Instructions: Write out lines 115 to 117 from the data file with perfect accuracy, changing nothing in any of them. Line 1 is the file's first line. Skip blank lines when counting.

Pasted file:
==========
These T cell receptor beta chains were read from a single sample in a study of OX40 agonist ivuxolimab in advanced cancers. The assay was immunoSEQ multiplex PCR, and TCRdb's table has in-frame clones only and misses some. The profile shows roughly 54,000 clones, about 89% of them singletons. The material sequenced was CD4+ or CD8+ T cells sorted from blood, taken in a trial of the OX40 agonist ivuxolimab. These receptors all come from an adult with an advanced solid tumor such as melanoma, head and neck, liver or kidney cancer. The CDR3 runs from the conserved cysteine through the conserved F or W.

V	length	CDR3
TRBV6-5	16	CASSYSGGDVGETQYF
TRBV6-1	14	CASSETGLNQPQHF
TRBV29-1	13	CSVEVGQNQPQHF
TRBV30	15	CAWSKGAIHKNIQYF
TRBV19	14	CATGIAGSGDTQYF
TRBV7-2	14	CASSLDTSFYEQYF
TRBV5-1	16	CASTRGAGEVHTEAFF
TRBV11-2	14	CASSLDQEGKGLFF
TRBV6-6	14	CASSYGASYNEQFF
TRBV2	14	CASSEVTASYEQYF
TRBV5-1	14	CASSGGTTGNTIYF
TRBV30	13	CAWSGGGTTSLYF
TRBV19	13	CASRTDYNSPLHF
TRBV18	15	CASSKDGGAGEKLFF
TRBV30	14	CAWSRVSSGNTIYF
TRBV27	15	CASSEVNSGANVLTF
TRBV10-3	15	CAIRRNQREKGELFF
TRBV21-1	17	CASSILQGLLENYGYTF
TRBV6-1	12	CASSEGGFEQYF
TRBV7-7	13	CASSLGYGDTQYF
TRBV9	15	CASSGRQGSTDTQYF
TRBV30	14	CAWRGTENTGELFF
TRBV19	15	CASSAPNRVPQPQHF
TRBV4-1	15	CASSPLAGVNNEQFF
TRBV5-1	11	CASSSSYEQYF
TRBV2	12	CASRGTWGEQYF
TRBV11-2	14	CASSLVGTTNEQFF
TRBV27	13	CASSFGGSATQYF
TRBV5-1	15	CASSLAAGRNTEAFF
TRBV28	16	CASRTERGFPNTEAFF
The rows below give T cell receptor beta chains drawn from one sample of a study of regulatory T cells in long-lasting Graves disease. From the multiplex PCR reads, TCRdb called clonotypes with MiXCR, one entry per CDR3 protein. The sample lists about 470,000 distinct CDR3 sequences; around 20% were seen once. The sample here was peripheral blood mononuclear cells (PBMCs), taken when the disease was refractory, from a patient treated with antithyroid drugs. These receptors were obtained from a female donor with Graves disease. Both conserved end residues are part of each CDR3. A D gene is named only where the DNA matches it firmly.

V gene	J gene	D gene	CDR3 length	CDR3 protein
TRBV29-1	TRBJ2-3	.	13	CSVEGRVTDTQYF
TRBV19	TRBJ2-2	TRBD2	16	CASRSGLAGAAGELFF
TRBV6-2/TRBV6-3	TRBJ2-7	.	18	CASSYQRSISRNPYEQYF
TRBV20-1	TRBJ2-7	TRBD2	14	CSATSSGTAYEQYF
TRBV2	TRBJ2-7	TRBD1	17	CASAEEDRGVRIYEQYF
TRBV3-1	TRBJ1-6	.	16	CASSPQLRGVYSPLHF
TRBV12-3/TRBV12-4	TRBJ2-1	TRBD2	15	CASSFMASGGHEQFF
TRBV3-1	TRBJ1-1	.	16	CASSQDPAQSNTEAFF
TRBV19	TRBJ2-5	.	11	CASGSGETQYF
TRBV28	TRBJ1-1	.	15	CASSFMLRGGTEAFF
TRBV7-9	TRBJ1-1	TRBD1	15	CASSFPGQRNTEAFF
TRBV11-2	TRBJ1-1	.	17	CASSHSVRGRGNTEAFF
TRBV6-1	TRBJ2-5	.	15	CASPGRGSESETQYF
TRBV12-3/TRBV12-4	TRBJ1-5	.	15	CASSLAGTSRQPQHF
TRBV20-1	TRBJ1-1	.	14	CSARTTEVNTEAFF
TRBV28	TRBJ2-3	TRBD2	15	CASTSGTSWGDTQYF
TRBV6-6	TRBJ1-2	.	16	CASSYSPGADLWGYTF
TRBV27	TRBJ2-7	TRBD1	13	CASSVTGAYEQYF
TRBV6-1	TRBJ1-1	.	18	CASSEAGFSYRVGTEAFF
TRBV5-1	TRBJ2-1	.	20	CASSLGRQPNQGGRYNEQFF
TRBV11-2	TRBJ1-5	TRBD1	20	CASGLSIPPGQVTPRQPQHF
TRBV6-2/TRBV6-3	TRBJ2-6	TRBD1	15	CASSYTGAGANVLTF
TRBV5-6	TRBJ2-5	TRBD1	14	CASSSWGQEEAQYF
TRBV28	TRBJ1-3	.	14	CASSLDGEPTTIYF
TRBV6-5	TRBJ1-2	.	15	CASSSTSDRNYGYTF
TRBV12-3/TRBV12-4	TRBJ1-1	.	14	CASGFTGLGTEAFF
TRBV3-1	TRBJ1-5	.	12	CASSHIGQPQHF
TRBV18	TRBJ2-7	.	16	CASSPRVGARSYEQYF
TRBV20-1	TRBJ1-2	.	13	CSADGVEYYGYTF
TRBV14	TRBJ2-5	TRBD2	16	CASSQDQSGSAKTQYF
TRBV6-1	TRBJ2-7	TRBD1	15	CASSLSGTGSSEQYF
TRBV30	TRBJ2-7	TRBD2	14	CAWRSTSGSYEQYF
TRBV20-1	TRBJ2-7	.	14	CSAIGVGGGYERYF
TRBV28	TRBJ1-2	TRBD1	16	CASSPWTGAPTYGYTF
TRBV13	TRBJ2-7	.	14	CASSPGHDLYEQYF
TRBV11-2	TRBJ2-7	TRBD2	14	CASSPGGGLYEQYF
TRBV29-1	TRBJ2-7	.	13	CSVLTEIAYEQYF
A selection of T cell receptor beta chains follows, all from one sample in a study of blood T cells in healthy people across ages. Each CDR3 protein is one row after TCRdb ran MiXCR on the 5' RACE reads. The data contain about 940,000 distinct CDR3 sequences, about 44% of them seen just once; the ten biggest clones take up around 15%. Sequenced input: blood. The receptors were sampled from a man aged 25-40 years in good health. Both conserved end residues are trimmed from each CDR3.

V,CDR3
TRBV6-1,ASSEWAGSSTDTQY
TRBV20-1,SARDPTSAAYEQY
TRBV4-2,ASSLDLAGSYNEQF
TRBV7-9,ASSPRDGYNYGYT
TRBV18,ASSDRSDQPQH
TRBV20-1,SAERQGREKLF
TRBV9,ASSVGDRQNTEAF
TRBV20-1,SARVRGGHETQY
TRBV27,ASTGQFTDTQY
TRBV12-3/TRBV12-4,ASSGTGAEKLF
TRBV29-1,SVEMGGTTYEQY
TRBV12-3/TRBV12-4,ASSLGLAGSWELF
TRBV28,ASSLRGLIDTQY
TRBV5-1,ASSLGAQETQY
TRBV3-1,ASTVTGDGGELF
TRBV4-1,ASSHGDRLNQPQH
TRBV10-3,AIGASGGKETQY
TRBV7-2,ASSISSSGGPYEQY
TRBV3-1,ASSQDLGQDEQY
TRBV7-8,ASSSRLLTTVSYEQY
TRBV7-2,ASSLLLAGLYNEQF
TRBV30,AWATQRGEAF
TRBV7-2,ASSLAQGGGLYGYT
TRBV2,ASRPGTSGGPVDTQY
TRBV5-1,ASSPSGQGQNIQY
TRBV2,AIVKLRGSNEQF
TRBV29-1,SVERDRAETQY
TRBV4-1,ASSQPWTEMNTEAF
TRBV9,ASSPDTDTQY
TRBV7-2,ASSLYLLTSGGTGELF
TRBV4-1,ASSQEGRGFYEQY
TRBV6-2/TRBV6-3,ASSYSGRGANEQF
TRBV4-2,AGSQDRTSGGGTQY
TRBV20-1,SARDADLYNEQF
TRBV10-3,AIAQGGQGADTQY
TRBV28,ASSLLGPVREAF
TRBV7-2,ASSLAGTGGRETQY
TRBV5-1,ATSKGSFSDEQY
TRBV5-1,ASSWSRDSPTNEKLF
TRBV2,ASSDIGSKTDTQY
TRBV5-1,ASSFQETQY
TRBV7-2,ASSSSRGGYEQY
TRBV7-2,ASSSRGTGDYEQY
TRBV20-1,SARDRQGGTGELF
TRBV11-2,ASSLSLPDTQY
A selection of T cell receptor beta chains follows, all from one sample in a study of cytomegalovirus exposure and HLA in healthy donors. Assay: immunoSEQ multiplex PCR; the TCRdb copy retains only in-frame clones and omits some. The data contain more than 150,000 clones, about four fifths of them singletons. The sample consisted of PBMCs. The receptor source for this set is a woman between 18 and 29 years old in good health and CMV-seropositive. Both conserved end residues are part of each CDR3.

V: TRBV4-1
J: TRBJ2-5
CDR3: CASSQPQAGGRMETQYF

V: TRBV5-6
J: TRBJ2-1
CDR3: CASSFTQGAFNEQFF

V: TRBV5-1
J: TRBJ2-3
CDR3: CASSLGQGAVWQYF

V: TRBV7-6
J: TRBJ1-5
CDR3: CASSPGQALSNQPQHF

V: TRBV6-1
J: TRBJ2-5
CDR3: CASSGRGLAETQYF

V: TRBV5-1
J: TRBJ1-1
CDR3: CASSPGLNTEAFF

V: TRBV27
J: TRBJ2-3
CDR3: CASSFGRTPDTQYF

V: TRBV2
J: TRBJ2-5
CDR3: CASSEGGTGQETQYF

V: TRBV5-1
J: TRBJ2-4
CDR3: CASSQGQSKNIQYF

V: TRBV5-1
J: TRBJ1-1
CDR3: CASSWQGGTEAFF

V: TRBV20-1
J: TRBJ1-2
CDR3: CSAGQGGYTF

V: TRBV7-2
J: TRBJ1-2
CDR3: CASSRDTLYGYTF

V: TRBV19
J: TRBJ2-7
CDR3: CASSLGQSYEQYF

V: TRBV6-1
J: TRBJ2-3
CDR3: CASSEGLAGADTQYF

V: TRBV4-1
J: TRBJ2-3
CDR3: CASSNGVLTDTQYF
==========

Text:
TRBV7-2,ASSSSRGGYEQY
TRBV7-2,ASSSRGTGDYEQY
TRBV20-1,SARDRQGGTGELF